As a Vertigo title, you’re not likely to find the autobiographical DARK NIGHT: A TRUE BATMAN STORY alongside the other Batman graphic novels, but if you’re a Batman fan, it’s unequivocally worth tracking down. While Batman: The Animated Series was at its most successful, Dini’s life was both figuratively and literally shattered when he was the victim of a brutal late night mugging.  The crime and his painful recovery caused Dini to question all aspects of his life, but particularly his work. After all, what’s the value of telling Batman stories when the moment he really needed Batman in his life, the hero was nowhere to be seen?

But this isn’t just a comic about someone who worked on Batman—it’s a Batman story. Dini possesses a vivid imagination, and as he explains it, the fictional characters he loves have always been alive in his mind. As he tries to make sense of the attack, his negative thoughts take the shape of some of Batman’s most famous villains—Penguin, Two-Face, Poison Ivy, Scarecrow and particularly the Joker. We’ve seen Dini write these characters before, but Dark Night offers him a chance to write them in an entirely fresh way.  The villains are often inviting and understanding, trying to lure Dini down an unhealthy path that will ultimately lead to self-destruction, while Batman offers up tough encouragement that Dini isn’t always inclined to take.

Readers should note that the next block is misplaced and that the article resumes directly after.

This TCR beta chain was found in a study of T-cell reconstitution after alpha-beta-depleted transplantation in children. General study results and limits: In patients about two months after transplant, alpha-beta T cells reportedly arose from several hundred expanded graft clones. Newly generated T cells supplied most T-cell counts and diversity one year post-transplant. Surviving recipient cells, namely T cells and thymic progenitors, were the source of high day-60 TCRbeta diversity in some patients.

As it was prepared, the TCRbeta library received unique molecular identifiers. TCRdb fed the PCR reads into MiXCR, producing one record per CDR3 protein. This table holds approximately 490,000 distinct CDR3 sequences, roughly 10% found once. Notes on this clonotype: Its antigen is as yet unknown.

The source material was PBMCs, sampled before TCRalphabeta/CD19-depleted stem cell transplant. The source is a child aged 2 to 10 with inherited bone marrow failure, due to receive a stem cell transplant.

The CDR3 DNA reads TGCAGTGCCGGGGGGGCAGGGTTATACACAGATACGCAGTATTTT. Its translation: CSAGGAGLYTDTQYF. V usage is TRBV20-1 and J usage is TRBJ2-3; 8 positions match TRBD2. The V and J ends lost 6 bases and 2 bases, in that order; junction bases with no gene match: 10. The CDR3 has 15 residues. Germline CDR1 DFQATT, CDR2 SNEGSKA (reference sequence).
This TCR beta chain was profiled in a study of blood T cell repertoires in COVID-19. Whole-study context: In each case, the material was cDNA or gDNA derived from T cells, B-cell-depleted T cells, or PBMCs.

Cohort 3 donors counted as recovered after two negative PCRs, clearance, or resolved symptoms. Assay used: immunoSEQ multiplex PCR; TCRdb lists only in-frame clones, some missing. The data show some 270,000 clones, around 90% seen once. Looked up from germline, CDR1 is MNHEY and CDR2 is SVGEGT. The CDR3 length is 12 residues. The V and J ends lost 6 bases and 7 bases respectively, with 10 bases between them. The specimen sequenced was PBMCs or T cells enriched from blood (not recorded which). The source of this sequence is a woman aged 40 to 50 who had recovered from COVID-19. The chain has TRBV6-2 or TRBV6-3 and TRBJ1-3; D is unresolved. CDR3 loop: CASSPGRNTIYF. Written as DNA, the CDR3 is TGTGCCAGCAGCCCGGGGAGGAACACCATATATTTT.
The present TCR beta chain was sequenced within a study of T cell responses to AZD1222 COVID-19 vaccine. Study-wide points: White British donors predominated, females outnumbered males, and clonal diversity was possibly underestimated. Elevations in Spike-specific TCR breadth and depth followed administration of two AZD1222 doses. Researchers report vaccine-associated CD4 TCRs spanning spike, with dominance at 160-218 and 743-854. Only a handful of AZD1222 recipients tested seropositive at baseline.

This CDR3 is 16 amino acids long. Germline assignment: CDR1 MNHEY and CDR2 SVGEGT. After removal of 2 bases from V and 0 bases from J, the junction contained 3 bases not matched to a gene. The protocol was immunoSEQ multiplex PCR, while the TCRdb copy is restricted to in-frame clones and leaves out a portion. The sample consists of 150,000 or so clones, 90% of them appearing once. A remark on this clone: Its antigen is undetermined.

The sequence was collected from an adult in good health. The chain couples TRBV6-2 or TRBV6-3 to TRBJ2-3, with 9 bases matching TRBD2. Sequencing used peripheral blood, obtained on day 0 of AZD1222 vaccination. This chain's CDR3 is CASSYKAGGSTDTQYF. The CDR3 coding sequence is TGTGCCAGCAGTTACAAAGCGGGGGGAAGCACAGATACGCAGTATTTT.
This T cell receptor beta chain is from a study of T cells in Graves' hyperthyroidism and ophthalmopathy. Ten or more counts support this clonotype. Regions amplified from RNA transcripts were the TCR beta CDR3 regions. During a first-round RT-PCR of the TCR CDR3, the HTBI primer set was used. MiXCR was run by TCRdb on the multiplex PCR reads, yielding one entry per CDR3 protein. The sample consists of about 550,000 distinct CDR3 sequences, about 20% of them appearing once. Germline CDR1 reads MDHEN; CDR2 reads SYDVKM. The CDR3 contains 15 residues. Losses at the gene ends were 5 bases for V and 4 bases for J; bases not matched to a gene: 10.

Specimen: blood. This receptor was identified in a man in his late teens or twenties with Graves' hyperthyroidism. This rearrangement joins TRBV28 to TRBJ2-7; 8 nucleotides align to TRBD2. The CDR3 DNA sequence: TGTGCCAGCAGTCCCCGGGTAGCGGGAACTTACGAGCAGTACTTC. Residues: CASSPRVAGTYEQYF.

The use of the characters is clever and speaks to Dini’s thorough understanding of them. It also suits a story which suggests that in a harsh, unfair world, entertainment can hold a profound importance, and that Batman—even if it’s not how you would expect—can save you.


These are five of our favorite “hidden” Batman tales, but they’re definitely not the only ones to be found. Is there a good Batman story that you’ve uncovered that didn’t actually appear in a Batman comic? Let us know about it below!